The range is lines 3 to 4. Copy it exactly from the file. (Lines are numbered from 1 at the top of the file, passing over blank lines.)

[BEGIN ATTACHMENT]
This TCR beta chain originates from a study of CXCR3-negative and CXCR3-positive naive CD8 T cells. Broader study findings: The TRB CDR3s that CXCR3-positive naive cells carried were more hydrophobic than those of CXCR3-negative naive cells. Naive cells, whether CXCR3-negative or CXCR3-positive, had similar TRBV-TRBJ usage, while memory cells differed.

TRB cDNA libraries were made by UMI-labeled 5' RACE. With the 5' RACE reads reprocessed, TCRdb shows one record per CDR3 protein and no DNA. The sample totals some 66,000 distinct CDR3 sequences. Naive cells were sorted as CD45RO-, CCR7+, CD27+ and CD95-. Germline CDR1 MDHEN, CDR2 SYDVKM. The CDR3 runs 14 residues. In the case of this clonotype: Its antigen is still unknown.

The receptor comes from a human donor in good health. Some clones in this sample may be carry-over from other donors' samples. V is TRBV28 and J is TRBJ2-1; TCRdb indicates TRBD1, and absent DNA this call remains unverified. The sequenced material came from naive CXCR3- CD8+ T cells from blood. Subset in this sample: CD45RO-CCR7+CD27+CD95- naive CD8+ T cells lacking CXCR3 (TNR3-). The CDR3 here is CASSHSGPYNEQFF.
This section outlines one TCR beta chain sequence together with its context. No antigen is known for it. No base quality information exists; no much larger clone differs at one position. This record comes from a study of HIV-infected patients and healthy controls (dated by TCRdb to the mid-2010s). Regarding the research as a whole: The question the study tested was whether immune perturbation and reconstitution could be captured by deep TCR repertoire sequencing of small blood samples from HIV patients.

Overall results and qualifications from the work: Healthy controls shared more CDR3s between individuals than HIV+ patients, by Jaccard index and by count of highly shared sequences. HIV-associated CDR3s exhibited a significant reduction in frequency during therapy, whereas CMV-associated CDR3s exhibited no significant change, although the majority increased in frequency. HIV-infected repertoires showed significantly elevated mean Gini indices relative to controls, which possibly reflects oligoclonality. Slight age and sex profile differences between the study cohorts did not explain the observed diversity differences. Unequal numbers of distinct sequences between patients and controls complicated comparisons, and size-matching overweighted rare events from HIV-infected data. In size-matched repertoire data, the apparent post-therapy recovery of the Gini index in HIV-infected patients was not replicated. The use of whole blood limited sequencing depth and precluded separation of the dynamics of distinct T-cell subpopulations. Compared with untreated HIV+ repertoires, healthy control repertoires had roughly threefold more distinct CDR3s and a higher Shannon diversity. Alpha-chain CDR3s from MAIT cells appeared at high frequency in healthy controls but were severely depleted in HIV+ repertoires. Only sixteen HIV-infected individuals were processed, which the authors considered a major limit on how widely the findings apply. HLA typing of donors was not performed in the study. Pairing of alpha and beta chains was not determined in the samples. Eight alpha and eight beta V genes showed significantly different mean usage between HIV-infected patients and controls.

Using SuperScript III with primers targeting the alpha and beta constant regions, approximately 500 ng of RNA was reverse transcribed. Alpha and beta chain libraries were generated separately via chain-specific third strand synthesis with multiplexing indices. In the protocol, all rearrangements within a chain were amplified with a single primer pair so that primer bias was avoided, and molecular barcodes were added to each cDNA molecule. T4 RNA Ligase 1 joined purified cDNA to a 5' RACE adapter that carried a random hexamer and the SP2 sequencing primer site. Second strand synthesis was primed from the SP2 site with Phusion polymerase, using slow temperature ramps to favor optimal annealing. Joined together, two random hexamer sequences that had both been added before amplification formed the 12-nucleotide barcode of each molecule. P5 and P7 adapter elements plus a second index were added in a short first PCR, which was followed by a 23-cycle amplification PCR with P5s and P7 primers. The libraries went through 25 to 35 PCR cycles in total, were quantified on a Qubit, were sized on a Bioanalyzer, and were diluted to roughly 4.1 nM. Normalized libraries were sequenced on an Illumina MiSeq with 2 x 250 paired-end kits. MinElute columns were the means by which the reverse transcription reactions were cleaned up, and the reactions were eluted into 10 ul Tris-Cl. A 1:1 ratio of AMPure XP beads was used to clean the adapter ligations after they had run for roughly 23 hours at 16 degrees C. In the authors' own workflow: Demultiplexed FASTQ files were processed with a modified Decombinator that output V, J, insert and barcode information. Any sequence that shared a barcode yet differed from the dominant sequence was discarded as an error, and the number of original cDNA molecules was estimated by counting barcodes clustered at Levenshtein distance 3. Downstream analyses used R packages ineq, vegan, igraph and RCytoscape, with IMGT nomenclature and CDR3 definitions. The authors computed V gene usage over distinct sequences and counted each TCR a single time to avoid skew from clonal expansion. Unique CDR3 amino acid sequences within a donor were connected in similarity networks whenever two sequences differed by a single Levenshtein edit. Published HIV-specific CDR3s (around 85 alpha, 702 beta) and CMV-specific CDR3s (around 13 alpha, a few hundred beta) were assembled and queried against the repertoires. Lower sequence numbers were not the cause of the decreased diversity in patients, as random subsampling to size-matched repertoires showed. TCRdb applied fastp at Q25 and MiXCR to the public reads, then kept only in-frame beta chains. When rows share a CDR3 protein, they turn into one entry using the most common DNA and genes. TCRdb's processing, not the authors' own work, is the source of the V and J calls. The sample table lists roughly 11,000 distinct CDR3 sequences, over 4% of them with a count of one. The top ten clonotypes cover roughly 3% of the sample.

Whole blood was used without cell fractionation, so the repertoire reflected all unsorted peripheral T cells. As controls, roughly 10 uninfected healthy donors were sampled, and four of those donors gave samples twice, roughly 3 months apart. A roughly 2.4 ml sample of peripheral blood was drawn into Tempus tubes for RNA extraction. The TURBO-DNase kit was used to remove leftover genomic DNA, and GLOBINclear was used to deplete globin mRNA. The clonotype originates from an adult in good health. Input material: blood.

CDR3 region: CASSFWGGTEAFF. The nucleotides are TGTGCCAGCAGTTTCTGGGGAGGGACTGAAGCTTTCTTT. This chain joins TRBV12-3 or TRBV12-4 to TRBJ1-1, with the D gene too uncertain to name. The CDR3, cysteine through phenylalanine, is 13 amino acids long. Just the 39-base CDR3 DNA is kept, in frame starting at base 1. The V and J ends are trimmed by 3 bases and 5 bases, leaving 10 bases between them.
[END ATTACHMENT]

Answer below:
The receptor comes from a human donor in good health. Some clones in this sample may be carry-over from other donors' samples. V is TRBV28 and J is TRBJ2-1; TCRdb indicates TRBD1, and absent DNA this call remains unverified. The sequenced material came from naive CXCR3- CD8+ T cells from blood. Subset in this sample: CD45RO-CCR7+CD27+CD95- naive CD8+ T cells lacking CXCR3 (TNR3-). The CDR3 here is CASSHSGPYNEQFF.
This section outlines one TCR beta chain sequence together with its context. No antigen is known for it. No base quality information exists; no much larger clone differs at one position. This record comes from a study of HIV-infected patients and healthy controls (dated by TCRdb to the mid-2010s). Regarding the research as a whole: The question the study tested was whether immune perturbation and reconstitution could be captured by deep TCR repertoire sequencing of small blood samples from HIV patients.